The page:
(iii) The weight that the Minister must accord to these factors is not an issue in this case. It is not the case that the Minister, having considered these matters, is precluded from refusing to revoke the deportation order.

      (iv) Accordingly the decision of the High Court on this aspect of the case was correct and the declaration made is upheld. It follows that the Minister’s appeal against that declaration will be dismissed.

      (v) However, neither the common law cases and statutory provisions, nor the pre and post Eighth Amendment cases relied on, when analysed and understood, support the High Court ‘s conclusions that the unborn possesses inherent constitutionally protected rights other than those expressly provided for in Art. 40.3.3.

      (vi) The most plausible view of the pre Eighth Amendment law was that there was uncertainty in relation to the constitutional position of the unborn which the Eighth Amendment was designed to remove. In addition the provisions of the two subparagraphs to Article 40.3.3 introduced by the Thirteenth and Fourteenth Amendments support the Court’s view that the present constitutional rights of the unborn is confined to the right to life guaranteed in Article 40.3.3 with due regard to the equal right to life of the mother.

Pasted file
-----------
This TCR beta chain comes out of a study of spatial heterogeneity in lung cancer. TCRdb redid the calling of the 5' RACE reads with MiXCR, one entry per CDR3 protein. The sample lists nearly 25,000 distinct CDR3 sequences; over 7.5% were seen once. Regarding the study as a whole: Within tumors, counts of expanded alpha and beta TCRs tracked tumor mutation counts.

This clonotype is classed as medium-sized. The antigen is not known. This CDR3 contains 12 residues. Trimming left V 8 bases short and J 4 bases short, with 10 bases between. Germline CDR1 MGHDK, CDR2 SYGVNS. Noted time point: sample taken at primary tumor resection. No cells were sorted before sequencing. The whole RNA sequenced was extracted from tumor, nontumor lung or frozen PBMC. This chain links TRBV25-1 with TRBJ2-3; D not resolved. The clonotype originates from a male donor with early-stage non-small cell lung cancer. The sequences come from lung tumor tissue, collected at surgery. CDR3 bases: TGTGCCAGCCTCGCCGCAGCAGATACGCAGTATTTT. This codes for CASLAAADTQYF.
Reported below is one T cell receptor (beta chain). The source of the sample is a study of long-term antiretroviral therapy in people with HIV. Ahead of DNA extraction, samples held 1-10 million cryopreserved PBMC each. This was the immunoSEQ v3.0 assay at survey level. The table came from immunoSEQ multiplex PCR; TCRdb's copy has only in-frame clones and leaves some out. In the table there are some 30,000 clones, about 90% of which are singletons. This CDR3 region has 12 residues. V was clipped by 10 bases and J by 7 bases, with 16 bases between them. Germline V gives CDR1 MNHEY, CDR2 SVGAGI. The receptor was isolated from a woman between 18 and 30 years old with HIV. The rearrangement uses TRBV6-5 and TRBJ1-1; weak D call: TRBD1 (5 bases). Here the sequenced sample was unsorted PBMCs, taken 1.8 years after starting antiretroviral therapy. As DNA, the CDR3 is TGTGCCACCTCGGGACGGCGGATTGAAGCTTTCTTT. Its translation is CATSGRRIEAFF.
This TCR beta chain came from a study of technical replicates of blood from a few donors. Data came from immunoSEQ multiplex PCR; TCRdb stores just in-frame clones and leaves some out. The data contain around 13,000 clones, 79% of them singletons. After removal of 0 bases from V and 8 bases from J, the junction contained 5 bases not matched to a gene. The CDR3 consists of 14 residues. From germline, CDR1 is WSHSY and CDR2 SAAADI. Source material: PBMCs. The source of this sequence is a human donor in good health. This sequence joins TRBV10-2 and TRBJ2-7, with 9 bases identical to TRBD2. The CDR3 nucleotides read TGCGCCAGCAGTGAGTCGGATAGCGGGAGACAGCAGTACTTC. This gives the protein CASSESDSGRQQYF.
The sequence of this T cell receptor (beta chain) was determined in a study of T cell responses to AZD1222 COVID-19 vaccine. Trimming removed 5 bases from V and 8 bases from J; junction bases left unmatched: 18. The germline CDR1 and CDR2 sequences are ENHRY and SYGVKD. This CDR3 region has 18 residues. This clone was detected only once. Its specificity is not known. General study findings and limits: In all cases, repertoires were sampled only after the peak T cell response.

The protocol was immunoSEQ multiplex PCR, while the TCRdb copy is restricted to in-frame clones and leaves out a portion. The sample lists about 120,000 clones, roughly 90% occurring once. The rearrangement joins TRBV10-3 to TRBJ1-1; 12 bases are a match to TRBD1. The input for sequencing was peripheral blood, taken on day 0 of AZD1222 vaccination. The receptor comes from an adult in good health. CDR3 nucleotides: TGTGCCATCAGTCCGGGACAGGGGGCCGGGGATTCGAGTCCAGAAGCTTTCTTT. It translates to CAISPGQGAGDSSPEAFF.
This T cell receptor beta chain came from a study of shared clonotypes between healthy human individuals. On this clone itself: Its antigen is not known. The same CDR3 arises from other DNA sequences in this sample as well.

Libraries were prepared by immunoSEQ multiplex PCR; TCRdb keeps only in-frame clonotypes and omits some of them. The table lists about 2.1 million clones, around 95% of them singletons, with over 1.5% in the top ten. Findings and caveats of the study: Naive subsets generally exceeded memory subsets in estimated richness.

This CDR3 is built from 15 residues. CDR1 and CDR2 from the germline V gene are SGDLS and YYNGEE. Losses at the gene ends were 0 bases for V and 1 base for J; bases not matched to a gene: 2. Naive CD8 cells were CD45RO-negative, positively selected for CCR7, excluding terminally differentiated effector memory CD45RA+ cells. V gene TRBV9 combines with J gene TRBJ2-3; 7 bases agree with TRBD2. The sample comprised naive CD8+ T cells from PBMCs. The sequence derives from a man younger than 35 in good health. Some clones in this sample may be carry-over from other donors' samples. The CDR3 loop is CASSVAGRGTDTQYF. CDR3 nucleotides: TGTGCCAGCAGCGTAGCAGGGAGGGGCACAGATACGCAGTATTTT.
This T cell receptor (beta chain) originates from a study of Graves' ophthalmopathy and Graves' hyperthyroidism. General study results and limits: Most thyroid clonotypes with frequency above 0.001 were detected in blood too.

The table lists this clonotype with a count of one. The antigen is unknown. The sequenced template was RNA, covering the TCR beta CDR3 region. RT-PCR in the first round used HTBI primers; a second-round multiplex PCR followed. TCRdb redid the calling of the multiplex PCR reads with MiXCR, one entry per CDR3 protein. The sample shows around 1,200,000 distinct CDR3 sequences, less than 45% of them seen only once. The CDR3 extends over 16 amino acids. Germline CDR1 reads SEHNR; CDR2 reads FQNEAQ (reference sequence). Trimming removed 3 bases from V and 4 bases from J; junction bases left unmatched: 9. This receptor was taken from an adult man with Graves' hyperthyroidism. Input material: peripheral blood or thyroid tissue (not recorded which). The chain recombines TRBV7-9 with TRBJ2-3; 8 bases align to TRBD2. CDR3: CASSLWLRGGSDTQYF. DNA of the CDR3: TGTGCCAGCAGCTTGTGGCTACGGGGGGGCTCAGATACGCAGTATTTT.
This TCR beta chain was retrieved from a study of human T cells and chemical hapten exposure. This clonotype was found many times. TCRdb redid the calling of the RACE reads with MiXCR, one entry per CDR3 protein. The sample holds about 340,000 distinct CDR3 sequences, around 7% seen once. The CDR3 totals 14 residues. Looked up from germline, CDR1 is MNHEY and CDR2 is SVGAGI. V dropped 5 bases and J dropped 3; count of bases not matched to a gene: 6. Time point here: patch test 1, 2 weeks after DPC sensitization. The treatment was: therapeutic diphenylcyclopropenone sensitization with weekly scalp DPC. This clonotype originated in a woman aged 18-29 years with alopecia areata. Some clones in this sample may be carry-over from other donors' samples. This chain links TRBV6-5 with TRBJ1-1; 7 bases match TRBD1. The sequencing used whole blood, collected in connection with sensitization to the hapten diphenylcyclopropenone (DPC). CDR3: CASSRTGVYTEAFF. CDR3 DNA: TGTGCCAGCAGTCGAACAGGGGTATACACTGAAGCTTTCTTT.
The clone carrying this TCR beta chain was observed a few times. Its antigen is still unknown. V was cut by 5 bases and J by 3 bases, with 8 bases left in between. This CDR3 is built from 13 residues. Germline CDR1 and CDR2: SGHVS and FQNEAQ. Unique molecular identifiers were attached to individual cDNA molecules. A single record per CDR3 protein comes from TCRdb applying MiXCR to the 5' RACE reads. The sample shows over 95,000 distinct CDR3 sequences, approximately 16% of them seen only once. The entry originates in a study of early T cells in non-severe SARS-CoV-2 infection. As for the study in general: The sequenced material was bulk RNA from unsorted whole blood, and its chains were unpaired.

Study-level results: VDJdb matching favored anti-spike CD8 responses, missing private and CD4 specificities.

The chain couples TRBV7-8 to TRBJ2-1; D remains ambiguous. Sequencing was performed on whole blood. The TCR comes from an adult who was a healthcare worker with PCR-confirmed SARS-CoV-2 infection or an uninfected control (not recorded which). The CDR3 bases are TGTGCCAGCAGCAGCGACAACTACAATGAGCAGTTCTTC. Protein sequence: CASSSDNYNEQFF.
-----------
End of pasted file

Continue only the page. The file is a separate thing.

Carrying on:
(vii) While it does not alter the outcome of this case, the Minister is accordingly not obliged to treat the unborn as having constitutional rights other than the rights contained in Article 40.3.3. It is accepted that the right to life is not implicated in the deportation (or revocation) decision in this case. The High Court determination in this regard is reversed.

      (viii) The High Court determination that the unborn is a child for the purposes of Article 42A is also reversed.

      (ix) The Court is satisfied it is not necessary to address on this appeal any argument in relation to the status of the Family, which it was accepted was not part of the High Court reasoning in coming to this conclusion.

      (x) Accordingly, the formal order of this Court will be to dismiss the Minister’s appeal and affirm the declaration made by the High Court.